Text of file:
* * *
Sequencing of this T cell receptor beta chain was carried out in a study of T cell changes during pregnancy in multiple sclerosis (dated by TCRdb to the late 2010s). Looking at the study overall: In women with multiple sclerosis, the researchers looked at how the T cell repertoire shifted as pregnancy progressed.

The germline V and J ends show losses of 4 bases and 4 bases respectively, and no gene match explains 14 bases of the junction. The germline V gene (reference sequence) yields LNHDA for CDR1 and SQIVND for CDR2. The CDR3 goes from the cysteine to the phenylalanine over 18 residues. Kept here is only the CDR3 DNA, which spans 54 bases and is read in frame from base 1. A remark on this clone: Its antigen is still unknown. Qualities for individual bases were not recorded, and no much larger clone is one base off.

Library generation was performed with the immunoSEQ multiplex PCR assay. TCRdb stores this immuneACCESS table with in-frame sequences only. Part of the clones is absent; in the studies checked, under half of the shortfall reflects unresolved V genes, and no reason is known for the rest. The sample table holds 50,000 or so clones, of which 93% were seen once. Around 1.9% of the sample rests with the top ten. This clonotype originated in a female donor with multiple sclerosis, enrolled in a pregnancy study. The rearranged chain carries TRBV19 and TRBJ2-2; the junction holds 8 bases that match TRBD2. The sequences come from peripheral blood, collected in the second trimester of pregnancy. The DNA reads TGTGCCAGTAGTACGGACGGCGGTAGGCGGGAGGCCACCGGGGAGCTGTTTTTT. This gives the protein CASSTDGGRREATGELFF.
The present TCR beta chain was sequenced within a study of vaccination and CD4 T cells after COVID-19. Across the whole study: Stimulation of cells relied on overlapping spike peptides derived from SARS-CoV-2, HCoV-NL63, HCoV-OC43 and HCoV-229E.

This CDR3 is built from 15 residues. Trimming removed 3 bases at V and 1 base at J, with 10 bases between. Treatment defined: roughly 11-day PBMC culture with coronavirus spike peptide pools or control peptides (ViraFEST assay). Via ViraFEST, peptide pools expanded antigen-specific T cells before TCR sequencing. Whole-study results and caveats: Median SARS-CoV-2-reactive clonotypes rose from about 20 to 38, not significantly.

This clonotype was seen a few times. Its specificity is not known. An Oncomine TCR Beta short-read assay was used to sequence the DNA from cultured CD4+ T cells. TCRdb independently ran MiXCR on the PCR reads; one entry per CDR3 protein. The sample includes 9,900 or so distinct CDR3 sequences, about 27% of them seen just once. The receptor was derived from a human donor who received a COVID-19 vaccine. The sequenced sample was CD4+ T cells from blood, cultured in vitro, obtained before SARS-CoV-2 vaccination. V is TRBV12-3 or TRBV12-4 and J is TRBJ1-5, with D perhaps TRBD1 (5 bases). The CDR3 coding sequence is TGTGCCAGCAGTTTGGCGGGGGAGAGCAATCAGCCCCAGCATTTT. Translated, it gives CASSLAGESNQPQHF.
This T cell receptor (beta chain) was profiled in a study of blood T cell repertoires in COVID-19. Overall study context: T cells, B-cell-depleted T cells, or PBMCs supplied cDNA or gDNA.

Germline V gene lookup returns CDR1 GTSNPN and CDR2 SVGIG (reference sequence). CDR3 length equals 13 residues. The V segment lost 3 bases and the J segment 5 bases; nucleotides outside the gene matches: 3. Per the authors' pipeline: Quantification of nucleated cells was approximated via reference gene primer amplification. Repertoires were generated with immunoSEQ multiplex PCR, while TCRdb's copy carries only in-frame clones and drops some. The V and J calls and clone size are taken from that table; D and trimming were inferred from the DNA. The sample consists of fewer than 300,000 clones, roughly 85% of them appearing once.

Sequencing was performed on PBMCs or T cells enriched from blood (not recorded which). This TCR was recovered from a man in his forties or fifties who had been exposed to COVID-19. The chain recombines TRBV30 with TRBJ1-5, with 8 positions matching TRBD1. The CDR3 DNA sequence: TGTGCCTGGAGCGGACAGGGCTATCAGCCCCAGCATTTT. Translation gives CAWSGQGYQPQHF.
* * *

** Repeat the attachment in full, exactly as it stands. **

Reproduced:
Sequencing of this T cell receptor beta chain was carried out in a study of T cell changes during pregnancy in multiple sclerosis (dated by TCRdb to the late 2010s). Looking at the study overall: In women with multiple sclerosis, the researchers looked at how the T cell repertoire shifted as pregnancy progressed.

The germline V and J ends show losses of 4 bases and 4 bases respectively, and no gene match explains 14 bases of the junction. The germline V gene (reference sequence) yields LNHDA for CDR1 and SQIVND for CDR2. The CDR3 goes from the cysteine to the phenylalanine over 18 residues. Kept here is only the CDR3 DNA, which spans 54 bases and is read in frame from base 1. A remark on this clone: Its antigen is still unknown. Qualities for individual bases were not recorded, and no much larger clone is one base off.

Library generation was performed with the immunoSEQ multiplex PCR assay. TCRdb stores this immuneACCESS table with in-frame sequences only. Part of the clones is absent; in the studies checked, under half of the shortfall reflects unresolved V genes, and no reason is known for the rest. The sample table holds 50,000 or so clones, of which 93% were seen once. Around 1.9% of the sample rests with the top ten. This clonotype originated in a female donor with multiple sclerosis, enrolled in a pregnancy study. The rearranged chain carries TRBV19 and TRBJ2-2; the junction holds 8 bases that match TRBD2. The sequences come from peripheral blood, collected in the second trimester of pregnancy. The DNA reads TGTGCCAGTAGTACGGACGGCGGTAGGCGGGAGGCCACCGGGGAGCTGTTTTTT. This gives the protein CASSTDGGRREATGELFF.
The present TCR beta chain was sequenced within a study of vaccination and CD4 T cells after COVID-19. Across the whole study: Stimulation of cells relied on overlapping spike peptides derived from SARS-CoV-2, HCoV-NL63, HCoV-OC43 and HCoV-229E.

This CDR3 is built from 15 residues. Trimming removed 3 bases at V and 1 base at J, with 10 bases between. Treatment defined: roughly 11-day PBMC culture with coronavirus spike peptide pools or control peptides (ViraFEST assay). Via ViraFEST, peptide pools expanded antigen-specific T cells before TCR sequencing. Whole-study results and caveats: Median SARS-CoV-2-reactive clonotypes rose from about 20 to 38, not significantly.

This clonotype was seen a few times. Its specificity is not known. An Oncomine TCR Beta short-read assay was used to sequence the DNA from cultured CD4+ T cells. TCRdb independently ran MiXCR on the PCR reads; one entry per CDR3 protein. The sample includes 9,900 or so distinct CDR3 sequences, about 27% of them seen just once. The receptor was derived from a human donor who received a COVID-19 vaccine. The sequenced sample was CD4+ T cells from blood, cultured in vitro, obtained before SARS-CoV-2 vaccination. V is TRBV12-3 or TRBV12-4 and J is TRBJ1-5, with D perhaps TRBD1 (5 bases). The CDR3 coding sequence is TGTGCCAGCAGTTTGGCGGGGGAGAGCAATCAGCCCCAGCATTTT. Translated, it gives CASSLAGESNQPQHF.
This T cell receptor (beta chain) was profiled in a study of blood T cell repertoires in COVID-19. Overall study context: T cells, B-cell-depleted T cells, or PBMCs supplied cDNA or gDNA.

Germline V gene lookup returns CDR1 GTSNPN and CDR2 SVGIG (reference sequence). CDR3 length equals 13 residues. The V segment lost 3 bases and the J segment 5 bases; nucleotides outside the gene matches: 3. Per the authors' pipeline: Quantification of nucleated cells was approximated via reference gene primer amplification. Repertoires were generated with immunoSEQ multiplex PCR, while TCRdb's copy carries only in-frame clones and drops some. The V and J calls and clone size are taken from that table; D and trimming were inferred from the DNA. The sample consists of fewer than 300,000 clones, roughly 85% of them appearing once.

Sequencing was performed on PBMCs or T cells enriched from blood (not recorded which). This TCR was recovered from a man in his forties or fifties who had been exposed to COVID-19. The chain recombines TRBV30 with TRBJ1-5, with 8 positions matching TRBD1. The CDR3 DNA sequence: TGTGCCTGGAGCGGACAGGGCTATCAGCCCCAGCATTTT. Translation gives CAWSGQGYQPQHF.